With the number of viable external threats dwindling, Goonswarm in particular appears to be taking a long hard look at how to develop its nullsec markets and develop its non-supercapital industrial capacity.  For political reasons, this is largely pitched as an economic war against empire space; leveraging nullsec resource advantages in order to replace high and lowsec as Eve's dominant source of high value manufactured goods. However, despite their easy access to a vast wealth of rare ores, nullsec faces profound obstacles to developing a robust industrial sector. Some of them are already emerging in articles and posts in the Eve press and blogosphere. Others have yet to surface.  We'll talk about both next time.

Some of these obstacles are build into the game mechanics, which Goonswarm is already lobbying to have changed via its media arm and CSM connections.  Many of the obstacles to industrial nirvana, however, are internal and will involve tough changes to long-held nullsec attitudes, practices and economic givens.  And it must be remembered that CFC and HBC are composed of a diverse collection of alliances, many of which have conflicting cultures, play styles and interests.  Implementing even needed change across coalitions, the allegiance of  whose member alliances are based on the success of status quo, will be what organizational behaviorists call 'the really icky part' of managing for the lords of nullsec.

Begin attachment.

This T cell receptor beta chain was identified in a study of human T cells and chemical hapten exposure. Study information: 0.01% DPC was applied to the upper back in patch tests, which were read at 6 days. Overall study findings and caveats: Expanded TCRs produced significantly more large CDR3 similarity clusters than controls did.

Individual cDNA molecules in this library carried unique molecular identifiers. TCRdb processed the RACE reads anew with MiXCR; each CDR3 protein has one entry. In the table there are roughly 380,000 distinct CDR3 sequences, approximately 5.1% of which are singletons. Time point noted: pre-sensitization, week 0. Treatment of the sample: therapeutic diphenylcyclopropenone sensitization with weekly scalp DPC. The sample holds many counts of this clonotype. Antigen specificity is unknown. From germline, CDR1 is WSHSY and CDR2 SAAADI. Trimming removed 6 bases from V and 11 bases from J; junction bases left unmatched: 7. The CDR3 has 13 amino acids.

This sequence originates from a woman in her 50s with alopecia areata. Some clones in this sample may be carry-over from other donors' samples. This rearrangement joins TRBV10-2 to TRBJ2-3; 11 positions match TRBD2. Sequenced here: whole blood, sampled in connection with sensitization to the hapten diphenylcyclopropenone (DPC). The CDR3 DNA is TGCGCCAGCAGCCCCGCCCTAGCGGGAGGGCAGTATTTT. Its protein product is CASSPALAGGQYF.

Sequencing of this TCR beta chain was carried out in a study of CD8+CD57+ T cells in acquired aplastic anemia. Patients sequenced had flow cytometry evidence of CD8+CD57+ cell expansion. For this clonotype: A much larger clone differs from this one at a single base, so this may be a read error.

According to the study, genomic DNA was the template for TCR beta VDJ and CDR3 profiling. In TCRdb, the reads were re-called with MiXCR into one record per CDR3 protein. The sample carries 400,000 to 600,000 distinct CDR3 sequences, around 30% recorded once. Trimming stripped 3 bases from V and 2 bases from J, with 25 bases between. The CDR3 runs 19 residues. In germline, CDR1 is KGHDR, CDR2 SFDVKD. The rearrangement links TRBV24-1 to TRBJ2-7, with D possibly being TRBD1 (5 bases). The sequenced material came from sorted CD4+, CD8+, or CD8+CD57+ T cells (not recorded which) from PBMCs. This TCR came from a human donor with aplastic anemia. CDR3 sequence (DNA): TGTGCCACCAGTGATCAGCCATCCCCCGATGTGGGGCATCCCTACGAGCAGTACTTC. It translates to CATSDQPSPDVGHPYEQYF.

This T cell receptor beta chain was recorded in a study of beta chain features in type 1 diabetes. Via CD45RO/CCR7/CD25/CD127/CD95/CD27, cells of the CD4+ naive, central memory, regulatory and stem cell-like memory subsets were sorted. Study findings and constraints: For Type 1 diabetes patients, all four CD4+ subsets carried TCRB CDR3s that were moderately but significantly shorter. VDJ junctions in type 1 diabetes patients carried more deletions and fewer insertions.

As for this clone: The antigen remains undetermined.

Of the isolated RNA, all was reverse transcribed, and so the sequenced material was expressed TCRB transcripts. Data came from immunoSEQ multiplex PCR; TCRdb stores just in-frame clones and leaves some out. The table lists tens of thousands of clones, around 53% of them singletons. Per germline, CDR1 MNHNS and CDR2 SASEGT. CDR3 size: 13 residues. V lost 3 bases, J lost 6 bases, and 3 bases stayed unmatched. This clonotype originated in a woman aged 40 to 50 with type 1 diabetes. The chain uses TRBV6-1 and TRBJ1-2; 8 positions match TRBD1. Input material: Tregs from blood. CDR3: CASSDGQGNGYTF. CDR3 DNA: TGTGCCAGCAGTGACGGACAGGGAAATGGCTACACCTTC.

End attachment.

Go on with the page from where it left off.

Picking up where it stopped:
It's going to get interesting. Sooner, I think, rather than later. 

Wednesday, November 21, 2012

Who Owns The Mittani?

"You hereby grant CCP an exclusive, perpetual, worldwide, irrevocable, assignable, royalty-free license, fully sub-licensable through multiple tiers, to exercise all intellectual property and other rights, in and to all or any part of your User Content, in any medium now known or hereafter developed."
 - Eve® Online End User License Agreement